I’m by no means on a crusade to turn everyone veggie. I respect others’ choices to eat meat as I’d hope they respect mine not to. But in these tight-budget times, even non-veggies might be tempted to save some cash by upping their weekly number of meat-free meals. So a greater awareness of decent veggie meal ideas would be health, and wallet, friendly for us all.

Comments
Profile photo of richard
Member

Frankly I tried to be a veggie for the sake of my girlfriend – We parted after two months and I’ve never looked at a veggie meal since.

Member

It is bad enough for vegetarians – usually the idea of a veggie meal consists of carbs and cheese. But even worse to be a vegan! There is never anything, except for some asian cuisine like thai which traditionally is healthy and has vegan options…

We also once phoned ahead and told a restaurant we were vegan. They specially made us amazing, inspired vegan food, three courses of deliciousness, at quite a price but it was worth it to have a genuinely good meal in a special restaurant!

Profile photo of Amelia Nallamilli
Member

You’re right CN -it’s bad for veggies but far worse for vegans.

What particular issues do any vegans out there face?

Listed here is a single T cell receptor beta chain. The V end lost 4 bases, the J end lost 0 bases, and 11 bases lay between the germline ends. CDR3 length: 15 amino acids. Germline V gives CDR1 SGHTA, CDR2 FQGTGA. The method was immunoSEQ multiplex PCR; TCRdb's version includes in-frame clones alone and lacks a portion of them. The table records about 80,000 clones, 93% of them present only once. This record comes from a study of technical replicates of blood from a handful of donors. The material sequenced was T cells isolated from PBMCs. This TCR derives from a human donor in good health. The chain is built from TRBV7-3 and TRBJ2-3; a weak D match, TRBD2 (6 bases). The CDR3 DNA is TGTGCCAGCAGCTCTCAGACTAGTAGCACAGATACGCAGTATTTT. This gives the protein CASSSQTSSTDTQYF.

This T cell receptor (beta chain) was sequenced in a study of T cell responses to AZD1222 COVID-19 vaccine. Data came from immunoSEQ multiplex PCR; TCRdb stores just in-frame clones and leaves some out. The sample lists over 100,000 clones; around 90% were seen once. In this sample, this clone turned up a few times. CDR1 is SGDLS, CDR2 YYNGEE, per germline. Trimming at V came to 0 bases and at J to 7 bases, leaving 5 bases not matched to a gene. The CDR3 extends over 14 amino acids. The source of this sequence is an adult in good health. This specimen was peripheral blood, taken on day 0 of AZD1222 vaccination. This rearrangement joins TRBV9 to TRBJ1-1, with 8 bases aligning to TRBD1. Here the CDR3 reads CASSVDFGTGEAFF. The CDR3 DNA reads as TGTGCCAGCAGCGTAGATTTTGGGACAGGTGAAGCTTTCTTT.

Member
Jacqueline Pye says:
2 October 2011

So many – excuse the pun – beefs about veg food in restaurants. First, they are not aware that real Parmesan is never vegetarian; there are some good substitutes, e.g. Sainsbury’s Italian Hard Cheese which looks, grates, cooks and tastes like Parmesan but is suitable. Next, you often see a menu that says ‘vegetarian option available’. So you don’t know what it is, and the ‘option’ word grates anyway. Also, very few restaurants assure us that vegetarian dishes are cooked separately, though some chains are good and don’t mark things V if they haven’t been cooked separately. La Tasca is good about this – patatas bravas aren’t suitable and the waiting staff know why. I’d never order a vegburger in a chain because I’m convinced they’re cooked with all the other burgers. And so on!

Profile photo of rarrar
Member

Surely this comes down to the definition of “Vegetarian”.
Everyone will have their own ideas of what food stuffs they wish to exclude and what level of care is taken to prevent cross-contamination during storage, preparation and serving.

Member

It’s not only restaurants that get the Parmesan thing wrong – I’ve seen it mentioned as an ingredient in lots of so-called veggie recipes. Vegetarians themselves might know to make the distinction, but meat eaters cooking for them wouldn’t be likely to.

Member

Another thing that drives me crazy is that restaurants go all out on one ‘fashionable’ ingredient in the mistaken assumption that if you’re a vegetarian, you ‘must’ like it. A few months ago, it was goat’s cheese. It was everywhere, served up in any number of concoctions, regardless of whether said vegetarian liked or could eat it. THAT was the option, take it or leave it. (I left it. I’d rather eat soap.)

Member
Jacqueline Pye says:
2 October 2011